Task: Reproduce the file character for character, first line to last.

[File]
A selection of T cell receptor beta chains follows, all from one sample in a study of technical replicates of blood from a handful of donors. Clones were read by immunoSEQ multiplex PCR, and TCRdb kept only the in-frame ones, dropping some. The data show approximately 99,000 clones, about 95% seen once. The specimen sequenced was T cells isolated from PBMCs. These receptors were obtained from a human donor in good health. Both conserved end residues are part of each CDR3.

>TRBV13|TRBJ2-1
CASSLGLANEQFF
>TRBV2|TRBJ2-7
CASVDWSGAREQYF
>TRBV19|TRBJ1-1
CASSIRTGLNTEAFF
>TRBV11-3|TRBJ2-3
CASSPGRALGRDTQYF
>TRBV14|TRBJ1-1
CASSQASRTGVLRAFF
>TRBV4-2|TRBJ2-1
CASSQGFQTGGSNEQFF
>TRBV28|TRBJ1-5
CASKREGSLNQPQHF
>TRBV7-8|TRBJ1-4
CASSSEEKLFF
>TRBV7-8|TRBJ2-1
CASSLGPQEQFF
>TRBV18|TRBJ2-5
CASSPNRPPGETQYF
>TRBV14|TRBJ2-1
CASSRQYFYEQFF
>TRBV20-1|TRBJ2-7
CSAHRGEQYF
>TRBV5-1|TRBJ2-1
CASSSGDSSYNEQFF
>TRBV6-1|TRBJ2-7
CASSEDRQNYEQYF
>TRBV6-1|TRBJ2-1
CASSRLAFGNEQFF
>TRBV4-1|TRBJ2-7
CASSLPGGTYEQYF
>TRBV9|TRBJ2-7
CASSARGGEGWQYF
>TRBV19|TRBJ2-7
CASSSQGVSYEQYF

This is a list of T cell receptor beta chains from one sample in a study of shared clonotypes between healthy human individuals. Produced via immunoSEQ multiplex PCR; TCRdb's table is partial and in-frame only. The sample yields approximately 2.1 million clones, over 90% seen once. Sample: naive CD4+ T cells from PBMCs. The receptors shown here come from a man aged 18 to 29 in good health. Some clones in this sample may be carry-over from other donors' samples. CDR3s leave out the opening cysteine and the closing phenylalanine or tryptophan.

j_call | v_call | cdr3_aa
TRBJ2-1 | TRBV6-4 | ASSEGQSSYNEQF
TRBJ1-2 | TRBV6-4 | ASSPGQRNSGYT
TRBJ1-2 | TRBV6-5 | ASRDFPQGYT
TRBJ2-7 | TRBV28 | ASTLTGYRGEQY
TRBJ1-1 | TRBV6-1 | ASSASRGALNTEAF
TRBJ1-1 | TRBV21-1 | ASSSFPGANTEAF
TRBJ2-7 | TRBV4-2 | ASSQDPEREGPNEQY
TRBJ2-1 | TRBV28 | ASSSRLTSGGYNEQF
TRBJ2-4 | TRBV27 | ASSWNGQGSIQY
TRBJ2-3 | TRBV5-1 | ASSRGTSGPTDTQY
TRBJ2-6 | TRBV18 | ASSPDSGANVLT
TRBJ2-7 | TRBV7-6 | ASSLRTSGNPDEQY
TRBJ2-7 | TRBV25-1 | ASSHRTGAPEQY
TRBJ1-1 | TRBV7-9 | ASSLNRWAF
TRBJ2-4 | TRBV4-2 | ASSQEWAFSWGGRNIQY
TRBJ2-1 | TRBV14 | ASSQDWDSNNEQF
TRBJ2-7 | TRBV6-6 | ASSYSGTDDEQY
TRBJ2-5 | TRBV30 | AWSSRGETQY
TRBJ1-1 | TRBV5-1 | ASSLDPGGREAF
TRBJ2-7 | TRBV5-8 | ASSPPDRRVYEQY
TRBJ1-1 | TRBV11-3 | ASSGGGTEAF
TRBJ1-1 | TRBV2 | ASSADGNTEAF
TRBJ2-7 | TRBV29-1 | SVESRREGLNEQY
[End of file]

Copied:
A selection of T cell receptor beta chains follows, all from one sample in a study of technical replicates of blood from a handful of donors. Clones were read by immunoSEQ multiplex PCR, and TCRdb kept only the in-frame ones, dropping some. The data show approximately 99,000 clones, about 95% seen once. The specimen sequenced was T cells isolated from PBMCs. These receptors were obtained from a human donor in good health. Both conserved end residues are part of each CDR3.

>TRBV13|TRBJ2-1
CASSLGLANEQFF
>TRBV2|TRBJ2-7
CASVDWSGAREQYF
>TRBV19|TRBJ1-1
CASSIRTGLNTEAFF
>TRBV11-3|TRBJ2-3
CASSPGRALGRDTQYF
>TRBV14|TRBJ1-1
CASSQASRTGVLRAFF
>TRBV4-2|TRBJ2-1
CASSQGFQTGGSNEQFF
>TRBV28|TRBJ1-5
CASKREGSLNQPQHF
>TRBV7-8|TRBJ1-4
CASSSEEKLFF
>TRBV7-8|TRBJ2-1
CASSLGPQEQFF
>TRBV18|TRBJ2-5
CASSPNRPPGETQYF
>TRBV14|TRBJ2-1
CASSRQYFYEQFF
>TRBV20-1|TRBJ2-7
CSAHRGEQYF
>TRBV5-1|TRBJ2-1
CASSSGDSSYNEQFF
>TRBV6-1|TRBJ2-7
CASSEDRQNYEQYF
>TRBV6-1|TRBJ2-1
CASSRLAFGNEQFF
>TRBV4-1|TRBJ2-7
CASSLPGGTYEQYF
>TRBV9|TRBJ2-7
CASSARGGEGWQYF
>TRBV19|TRBJ2-7
CASSSQGVSYEQYF

This is a list of T cell receptor beta chains from one sample in a study of shared clonotypes between healthy human individuals. Produced via immunoSEQ multiplex PCR; TCRdb's table is partial and in-frame only. The sample yields approximately 2.1 million clones, over 90% seen once. Sample: naive CD4+ T cells from PBMCs. The receptors shown here come from a man aged 18 to 29 in good health. Some clones in this sample may be carry-over from other donors' samples. CDR3s leave out the opening cysteine and the closing phenylalanine or tryptophan.

j_call | v_call | cdr3_aa
TRBJ2-1 | TRBV6-4 | ASSEGQSSYNEQF
TRBJ1-2 | TRBV6-4 | ASSPGQRNSGYT
TRBJ1-2 | TRBV6-5 | ASRDFPQGYT
TRBJ2-7 | TRBV28 | ASTLTGYRGEQY
TRBJ1-1 | TRBV6-1 | ASSASRGALNTEAF
TRBJ1-1 | TRBV21-1 | ASSSFPGANTEAF
TRBJ2-7 | TRBV4-2 | ASSQDPEREGPNEQY
TRBJ2-1 | TRBV28 | ASSSRLTSGGYNEQF
TRBJ2-4 | TRBV27 | ASSWNGQGSIQY
TRBJ2-3 | TRBV5-1 | ASSRGTSGPTDTQY
TRBJ2-6 | TRBV18 | ASSPDSGANVLT
TRBJ2-7 | TRBV7-6 | ASSLRTSGNPDEQY
TRBJ2-7 | TRBV25-1 | ASSHRTGAPEQY
TRBJ1-1 | TRBV7-9 | ASSLNRWAF
TRBJ2-4 | TRBV4-2 | ASSQEWAFSWGGRNIQY
TRBJ2-1 | TRBV14 | ASSQDWDSNNEQF
TRBJ2-7 | TRBV6-6 | ASSYSGTDDEQY
TRBJ2-5 | TRBV30 | AWSSRGETQY
TRBJ1-1 | TRBV5-1 | ASSLDPGGREAF
TRBJ2-7 | TRBV5-8 | ASSPPDRRVYEQY
TRBJ1-1 | TRBV11-3 | ASSGGGTEAF
TRBJ1-1 | TRBV2 | ASSADGNTEAF
TRBJ2-7 | TRBV29-1 | SVESRREGLNEQY